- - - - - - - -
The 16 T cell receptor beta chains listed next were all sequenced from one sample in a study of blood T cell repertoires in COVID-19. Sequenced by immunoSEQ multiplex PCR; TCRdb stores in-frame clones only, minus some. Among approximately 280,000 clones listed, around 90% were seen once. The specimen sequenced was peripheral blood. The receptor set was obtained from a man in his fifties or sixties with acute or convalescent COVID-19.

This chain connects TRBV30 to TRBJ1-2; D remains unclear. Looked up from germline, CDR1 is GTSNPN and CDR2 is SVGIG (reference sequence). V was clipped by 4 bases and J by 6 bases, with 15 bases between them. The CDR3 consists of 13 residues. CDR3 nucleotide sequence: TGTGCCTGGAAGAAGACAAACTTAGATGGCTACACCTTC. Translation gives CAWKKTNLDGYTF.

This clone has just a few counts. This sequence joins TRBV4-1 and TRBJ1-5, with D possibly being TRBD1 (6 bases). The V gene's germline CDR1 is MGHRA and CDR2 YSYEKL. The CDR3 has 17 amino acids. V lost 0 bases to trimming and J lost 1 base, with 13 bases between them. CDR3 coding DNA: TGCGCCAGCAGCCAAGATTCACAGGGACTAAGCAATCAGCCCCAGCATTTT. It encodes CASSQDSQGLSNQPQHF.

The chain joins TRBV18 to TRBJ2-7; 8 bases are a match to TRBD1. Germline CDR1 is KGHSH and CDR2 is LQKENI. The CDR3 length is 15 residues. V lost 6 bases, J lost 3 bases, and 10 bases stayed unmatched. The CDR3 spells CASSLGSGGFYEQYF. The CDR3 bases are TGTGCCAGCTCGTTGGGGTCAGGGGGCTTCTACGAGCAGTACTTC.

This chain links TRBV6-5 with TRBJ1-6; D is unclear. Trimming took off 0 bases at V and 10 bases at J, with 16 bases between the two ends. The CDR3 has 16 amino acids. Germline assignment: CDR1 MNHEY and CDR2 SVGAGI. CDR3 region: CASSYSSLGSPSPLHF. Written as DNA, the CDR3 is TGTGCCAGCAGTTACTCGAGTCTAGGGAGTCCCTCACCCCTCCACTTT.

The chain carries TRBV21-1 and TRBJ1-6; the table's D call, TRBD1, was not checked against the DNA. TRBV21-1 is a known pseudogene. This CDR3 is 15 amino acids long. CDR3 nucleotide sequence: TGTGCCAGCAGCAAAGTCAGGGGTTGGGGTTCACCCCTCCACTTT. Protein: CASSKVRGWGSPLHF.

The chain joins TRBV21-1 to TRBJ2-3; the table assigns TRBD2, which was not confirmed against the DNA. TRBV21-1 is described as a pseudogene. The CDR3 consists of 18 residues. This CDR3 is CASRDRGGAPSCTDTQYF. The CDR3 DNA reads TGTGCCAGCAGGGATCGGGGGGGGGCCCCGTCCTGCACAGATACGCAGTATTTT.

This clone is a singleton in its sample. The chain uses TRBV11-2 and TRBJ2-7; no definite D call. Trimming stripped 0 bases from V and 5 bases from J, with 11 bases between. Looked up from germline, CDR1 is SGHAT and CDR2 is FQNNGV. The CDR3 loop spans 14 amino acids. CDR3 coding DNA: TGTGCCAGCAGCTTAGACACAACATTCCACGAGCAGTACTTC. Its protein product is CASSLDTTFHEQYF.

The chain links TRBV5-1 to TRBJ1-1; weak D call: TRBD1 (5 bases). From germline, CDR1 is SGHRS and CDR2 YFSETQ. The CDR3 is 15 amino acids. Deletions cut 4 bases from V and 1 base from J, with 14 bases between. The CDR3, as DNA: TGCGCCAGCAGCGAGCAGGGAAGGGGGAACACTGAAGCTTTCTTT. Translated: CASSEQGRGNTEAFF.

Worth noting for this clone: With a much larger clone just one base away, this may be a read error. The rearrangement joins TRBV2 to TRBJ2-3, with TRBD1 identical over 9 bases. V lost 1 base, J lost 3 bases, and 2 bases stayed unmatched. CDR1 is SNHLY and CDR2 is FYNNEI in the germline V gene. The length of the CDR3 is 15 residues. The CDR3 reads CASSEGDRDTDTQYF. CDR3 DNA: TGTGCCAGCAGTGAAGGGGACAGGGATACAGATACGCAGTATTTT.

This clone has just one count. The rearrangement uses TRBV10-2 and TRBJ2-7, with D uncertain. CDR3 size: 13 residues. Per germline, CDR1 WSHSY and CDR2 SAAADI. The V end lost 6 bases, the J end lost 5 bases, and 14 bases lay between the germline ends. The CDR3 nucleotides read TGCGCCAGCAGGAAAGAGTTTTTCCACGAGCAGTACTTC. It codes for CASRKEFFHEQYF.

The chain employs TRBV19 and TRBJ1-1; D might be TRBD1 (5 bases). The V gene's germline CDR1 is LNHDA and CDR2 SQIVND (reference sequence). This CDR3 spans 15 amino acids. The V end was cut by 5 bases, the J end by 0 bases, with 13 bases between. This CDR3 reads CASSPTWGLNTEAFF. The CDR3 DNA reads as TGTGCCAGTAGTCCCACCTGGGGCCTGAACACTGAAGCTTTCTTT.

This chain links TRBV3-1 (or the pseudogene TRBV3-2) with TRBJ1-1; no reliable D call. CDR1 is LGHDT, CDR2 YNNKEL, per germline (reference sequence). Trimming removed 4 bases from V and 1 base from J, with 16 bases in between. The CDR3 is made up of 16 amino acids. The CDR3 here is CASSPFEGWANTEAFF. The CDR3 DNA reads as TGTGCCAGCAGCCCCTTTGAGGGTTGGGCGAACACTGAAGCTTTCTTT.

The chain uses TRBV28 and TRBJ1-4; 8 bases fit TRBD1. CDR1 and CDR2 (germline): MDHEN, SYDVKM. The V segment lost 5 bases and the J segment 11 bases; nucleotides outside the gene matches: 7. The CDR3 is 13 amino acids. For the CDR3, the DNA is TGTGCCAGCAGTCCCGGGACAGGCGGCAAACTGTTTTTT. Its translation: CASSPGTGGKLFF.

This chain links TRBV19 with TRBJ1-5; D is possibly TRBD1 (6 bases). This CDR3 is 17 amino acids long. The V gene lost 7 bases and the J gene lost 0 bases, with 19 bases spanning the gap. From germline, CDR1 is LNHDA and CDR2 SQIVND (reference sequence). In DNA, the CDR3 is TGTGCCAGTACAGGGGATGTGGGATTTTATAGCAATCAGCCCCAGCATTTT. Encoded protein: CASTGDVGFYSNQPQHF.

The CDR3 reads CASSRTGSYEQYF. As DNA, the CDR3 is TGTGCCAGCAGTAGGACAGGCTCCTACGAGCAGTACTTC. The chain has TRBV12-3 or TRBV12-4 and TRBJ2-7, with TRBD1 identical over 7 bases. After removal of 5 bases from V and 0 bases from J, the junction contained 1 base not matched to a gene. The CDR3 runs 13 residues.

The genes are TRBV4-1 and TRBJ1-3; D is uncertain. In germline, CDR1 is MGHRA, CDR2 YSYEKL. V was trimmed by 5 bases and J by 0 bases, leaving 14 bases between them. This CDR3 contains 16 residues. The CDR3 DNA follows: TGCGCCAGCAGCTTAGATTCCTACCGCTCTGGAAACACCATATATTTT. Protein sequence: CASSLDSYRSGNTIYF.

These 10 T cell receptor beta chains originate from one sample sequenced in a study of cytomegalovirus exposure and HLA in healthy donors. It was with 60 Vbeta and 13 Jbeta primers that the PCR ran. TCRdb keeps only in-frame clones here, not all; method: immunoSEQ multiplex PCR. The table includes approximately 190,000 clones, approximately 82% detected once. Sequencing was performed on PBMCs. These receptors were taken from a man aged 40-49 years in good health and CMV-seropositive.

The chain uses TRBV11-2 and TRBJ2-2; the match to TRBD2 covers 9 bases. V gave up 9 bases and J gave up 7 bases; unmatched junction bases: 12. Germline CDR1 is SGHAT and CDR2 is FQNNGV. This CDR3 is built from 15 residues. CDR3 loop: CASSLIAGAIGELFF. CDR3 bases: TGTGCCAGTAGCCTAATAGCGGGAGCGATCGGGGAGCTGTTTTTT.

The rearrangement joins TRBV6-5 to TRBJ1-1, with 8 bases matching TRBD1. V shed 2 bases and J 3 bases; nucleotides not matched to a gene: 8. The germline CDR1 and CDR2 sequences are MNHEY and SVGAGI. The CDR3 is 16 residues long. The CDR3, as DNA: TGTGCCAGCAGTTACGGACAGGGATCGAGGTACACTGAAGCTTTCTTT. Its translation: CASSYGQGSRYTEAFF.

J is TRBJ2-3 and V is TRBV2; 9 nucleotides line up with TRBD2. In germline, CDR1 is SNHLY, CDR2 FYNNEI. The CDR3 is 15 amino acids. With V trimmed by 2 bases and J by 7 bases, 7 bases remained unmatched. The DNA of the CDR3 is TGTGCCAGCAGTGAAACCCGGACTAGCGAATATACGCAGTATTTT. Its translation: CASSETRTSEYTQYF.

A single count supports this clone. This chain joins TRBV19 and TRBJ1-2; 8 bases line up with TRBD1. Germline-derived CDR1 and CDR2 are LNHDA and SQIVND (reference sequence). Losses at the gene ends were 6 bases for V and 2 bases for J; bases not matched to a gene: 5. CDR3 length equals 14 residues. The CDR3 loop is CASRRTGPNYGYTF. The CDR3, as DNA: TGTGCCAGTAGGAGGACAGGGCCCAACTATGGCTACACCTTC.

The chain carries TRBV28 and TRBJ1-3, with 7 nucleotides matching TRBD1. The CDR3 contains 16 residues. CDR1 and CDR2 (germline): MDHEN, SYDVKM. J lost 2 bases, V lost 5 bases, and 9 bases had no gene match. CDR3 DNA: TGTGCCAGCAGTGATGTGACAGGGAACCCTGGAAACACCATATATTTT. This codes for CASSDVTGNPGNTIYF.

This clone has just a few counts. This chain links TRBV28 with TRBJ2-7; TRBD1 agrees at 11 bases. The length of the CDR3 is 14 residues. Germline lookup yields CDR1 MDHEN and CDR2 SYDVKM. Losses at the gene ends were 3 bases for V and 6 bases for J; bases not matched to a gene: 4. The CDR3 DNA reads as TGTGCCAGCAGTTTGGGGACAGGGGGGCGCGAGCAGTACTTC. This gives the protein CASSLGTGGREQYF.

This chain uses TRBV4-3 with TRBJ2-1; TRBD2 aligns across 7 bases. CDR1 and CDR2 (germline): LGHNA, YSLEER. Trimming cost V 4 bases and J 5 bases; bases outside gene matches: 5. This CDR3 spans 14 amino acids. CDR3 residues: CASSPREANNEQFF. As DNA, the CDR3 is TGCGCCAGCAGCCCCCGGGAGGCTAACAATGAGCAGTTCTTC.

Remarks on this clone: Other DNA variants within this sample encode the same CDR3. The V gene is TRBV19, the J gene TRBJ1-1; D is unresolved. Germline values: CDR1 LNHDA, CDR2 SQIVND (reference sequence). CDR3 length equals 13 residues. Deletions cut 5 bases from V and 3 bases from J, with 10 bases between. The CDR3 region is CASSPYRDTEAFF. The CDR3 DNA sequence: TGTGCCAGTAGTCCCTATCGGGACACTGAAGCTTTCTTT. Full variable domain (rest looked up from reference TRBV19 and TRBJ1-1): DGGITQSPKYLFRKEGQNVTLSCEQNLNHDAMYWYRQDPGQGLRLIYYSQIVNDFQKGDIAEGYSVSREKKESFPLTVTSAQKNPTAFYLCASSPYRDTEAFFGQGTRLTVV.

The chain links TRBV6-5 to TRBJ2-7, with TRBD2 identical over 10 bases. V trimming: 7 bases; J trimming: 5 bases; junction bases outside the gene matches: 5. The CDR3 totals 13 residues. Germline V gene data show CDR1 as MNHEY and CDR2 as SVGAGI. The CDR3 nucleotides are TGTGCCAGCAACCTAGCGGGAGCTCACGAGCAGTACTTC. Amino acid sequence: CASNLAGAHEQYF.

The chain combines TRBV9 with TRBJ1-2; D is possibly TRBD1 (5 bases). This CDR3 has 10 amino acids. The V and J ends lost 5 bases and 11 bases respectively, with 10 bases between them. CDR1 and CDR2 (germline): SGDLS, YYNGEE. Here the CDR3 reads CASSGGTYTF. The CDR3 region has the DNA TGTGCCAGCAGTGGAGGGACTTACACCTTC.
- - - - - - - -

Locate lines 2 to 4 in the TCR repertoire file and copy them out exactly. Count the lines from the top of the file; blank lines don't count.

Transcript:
This chain connects TRBV30 to TRBJ1-2; D remains unclear. Looked up from germline, CDR1 is GTSNPN and CDR2 is SVGIG (reference sequence). V was clipped by 4 bases and J by 6 bases, with 15 bases between them. The CDR3 consists of 13 residues. CDR3 nucleotide sequence: TGTGCCTGGAAGAAGACAAACTTAGATGGCTACACCTTC. Translation gives CAWKKTNLDGYTF.

This clone has just a few counts. This sequence joins TRBV4-1 and TRBJ1-5, with D possibly being TRBD1 (6 bases). The V gene's germline CDR1 is MGHRA and CDR2 YSYEKL. The CDR3 has 17 amino acids. V lost 0 bases to trimming and J lost 1 base, with 13 bases between them. CDR3 coding DNA: TGCGCCAGCAGCCAAGATTCACAGGGACTAAGCAATCAGCCCCAGCATTTT. It encodes CASSQDSQGLSNQPQHF.

The chain joins TRBV18 to TRBJ2-7; 8 bases are a match to TRBD1. Germline CDR1 is KGHSH and CDR2 is LQKENI. The CDR3 length is 15 residues. V lost 6 bases, J lost 3 bases, and 10 bases stayed unmatched. The CDR3 spells CASSLGSGGFYEQYF. The CDR3 bases are TGTGCCAGCTCGTTGGGGTCAGGGGGCTTCTACGAGCAGTACTTC.